What are fixed term contracts?
As the name suggests a fixed term contract is an employment contract that applies for a specified period of time and comes to an end automatically at the end of that period. This period of time is typically defined in the employment contract with reference to either:
- the specific start and end dates; or
- an end date set by a specific event; or
- the end of a specific task or project.
The term “fixed term contract” is often used to describe different types of contract which apply on a temporary basis. The first of these are “true fixed-term” contracts which will only terminate after the specified period has come to an end. In other words, there is no right to terminate the contract prior to the end of the fixed term.The next is known as an “outer-limit” or “maximum-term” contract which includes an ability to terminate the contract with notice before the expiration of the fixed period.
Why would you need a fixed term contract?
There are many reasons why an employer may need to use a fixed term contract. Such as:
- you work in an industry that is dependent on government funding that is subject to renewal;
- to provide cover for a permanent staff member who is taking leave; and
- to meet a genuine short-term need for a particular skill, task, season or project.
What is changing with fixed term contracts?
On 6 December 2022 the Federal Government’s Secure Jobs Better Pay Bill received Royal Assent and introduced a raft of new legislative changes to incrementally be implemented throughout the coming year. For more information about the changes that have already come into effect so far please see our earlier blog here.
The last of these changes have now come into effect as of 6 December 2023 and are in relation to fixed term contracts (both true fixed-term and outer-limit contracts). These changes limit the circumstances under which an employee may be employed under a fixed term contract and include new:
- time limitations;
- renewal limitations; and
- consecutive contract limitations.
Under the new changes, the fixed term of the contract cannot be for a period of 2 years or longer (including any extensions or renewals).
A fixed term contract cannot have an option in the contract to extend the fixed term of the contract to a time longer than 2 years. Further to this, a fixed term contract cannot be extended or renewed more than once.
Consecutive contract limitations
An employee cannot be employed on multiple consecutive fixed-term contracts if the contract is for substantially the same work as previously or there isn’t a substantial break in between employment periods or if any of the following apply:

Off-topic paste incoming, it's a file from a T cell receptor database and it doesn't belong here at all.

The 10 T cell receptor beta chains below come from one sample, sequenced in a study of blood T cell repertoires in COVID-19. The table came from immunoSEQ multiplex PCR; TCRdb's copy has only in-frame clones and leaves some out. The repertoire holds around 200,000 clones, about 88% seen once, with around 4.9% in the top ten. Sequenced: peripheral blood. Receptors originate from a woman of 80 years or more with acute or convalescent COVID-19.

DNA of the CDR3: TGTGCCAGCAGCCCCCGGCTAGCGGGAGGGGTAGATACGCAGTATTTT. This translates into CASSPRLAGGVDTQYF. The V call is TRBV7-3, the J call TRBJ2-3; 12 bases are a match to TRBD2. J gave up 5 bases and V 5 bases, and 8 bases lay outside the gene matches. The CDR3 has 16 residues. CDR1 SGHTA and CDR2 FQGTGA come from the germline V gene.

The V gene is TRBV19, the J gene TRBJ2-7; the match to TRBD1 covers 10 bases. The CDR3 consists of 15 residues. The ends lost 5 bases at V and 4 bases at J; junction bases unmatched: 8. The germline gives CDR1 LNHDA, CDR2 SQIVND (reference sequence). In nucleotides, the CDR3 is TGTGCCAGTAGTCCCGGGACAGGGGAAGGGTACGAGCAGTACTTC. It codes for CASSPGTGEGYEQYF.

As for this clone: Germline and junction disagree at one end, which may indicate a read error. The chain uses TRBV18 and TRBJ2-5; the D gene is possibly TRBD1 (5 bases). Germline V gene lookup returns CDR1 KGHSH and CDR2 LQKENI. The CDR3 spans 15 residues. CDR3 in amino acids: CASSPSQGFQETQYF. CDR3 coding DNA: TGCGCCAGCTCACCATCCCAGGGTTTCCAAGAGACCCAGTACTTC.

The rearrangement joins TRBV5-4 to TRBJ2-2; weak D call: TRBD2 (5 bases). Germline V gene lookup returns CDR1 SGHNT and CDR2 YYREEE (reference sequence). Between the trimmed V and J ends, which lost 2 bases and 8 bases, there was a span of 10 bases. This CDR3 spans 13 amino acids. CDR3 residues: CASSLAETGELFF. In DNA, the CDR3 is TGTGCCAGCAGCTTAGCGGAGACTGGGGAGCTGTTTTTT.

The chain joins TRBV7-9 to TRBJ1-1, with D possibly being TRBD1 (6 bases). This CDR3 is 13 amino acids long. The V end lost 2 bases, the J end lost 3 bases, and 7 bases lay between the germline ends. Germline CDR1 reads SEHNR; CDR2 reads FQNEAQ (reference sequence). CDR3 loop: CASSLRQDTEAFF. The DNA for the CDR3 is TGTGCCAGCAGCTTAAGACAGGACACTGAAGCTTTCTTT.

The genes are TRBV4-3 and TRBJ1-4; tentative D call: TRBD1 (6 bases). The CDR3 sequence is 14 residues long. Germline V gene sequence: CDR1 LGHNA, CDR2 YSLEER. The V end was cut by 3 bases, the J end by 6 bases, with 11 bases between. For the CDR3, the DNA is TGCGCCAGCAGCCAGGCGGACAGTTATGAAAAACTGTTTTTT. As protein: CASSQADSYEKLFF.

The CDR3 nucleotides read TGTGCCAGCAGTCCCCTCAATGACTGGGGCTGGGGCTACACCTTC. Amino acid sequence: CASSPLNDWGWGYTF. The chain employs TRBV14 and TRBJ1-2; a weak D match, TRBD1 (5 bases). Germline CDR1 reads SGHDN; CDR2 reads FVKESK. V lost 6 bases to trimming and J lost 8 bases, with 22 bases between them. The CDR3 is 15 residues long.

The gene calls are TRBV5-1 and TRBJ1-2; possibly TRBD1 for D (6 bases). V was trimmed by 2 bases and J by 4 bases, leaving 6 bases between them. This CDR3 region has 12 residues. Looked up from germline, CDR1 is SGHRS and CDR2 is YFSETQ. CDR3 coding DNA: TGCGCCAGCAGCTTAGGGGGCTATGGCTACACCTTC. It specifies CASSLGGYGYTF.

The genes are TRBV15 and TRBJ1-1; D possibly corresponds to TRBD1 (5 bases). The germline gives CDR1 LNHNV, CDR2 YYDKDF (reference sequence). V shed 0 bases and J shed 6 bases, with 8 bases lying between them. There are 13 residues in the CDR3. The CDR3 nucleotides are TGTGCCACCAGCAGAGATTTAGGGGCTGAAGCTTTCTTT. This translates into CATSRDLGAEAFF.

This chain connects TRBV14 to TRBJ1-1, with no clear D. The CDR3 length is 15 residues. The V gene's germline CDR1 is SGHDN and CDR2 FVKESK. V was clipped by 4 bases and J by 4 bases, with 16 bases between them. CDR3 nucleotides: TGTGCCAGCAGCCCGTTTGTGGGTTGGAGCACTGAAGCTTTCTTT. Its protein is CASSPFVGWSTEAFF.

- the total period of employment across the two contracts is for more than 2 years;
- the new fixed term contract can be renewed or extended;
- the previous fixed term contract was extended; or
- there was an initial fixed term contract in place before the previous contract that was mainly for the same work and there was continuity of the employment relationship between the period.
Who do these limitations apply to?
These limitations will apply to all fixed-term contracts entered into after 6 December 2023. For contracts entered into before this date, the restrictions will need to be considered when applying the consecutive contract limitation for any new fixed term contract entered into after 6 December 2023.
If a fixed term contract does not comply with the new limitations above, the contract will still be valid except that the specified end date of the contract will not apply and for all purposes the employee will be treated as a permanent employee.
In addition to these changes, employers looking to still use fixed term employment contracts must provide the employee with the Fixed Term Contract Information Statement (FTCIS). You can access a copy of the from the Fair Work Ombudsman’s Website here.
Need further help?
If you require any assistance in understanding how these changes will impact your business or whether your business is likely to meet one of the listed exceptions please contact EI Legal at: firstname.lastname@example.org